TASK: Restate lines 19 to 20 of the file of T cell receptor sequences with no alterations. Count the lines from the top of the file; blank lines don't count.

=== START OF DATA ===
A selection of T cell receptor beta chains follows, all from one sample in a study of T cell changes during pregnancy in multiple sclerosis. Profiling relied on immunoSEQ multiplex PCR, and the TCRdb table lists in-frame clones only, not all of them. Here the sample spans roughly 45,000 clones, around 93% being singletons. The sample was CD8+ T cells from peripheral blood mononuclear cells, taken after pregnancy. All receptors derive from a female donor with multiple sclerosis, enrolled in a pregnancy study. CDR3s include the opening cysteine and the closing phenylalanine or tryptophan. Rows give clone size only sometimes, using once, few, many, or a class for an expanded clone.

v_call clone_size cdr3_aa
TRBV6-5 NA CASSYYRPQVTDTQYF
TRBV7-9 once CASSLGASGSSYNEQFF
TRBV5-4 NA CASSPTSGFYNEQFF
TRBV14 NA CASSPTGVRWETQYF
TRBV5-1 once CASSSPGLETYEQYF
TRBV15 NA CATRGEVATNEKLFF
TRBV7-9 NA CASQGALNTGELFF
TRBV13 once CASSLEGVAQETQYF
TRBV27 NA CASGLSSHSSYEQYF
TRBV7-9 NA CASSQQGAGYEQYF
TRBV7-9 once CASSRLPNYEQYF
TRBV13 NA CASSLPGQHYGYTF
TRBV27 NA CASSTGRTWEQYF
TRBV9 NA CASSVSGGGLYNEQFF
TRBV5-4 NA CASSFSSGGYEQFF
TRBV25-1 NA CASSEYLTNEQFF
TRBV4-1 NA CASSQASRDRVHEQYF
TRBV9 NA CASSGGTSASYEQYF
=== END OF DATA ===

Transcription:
TRBV4-1 NA CASSQASRDRVHEQYF
TRBV9 NA CASSGGTSASYEQYF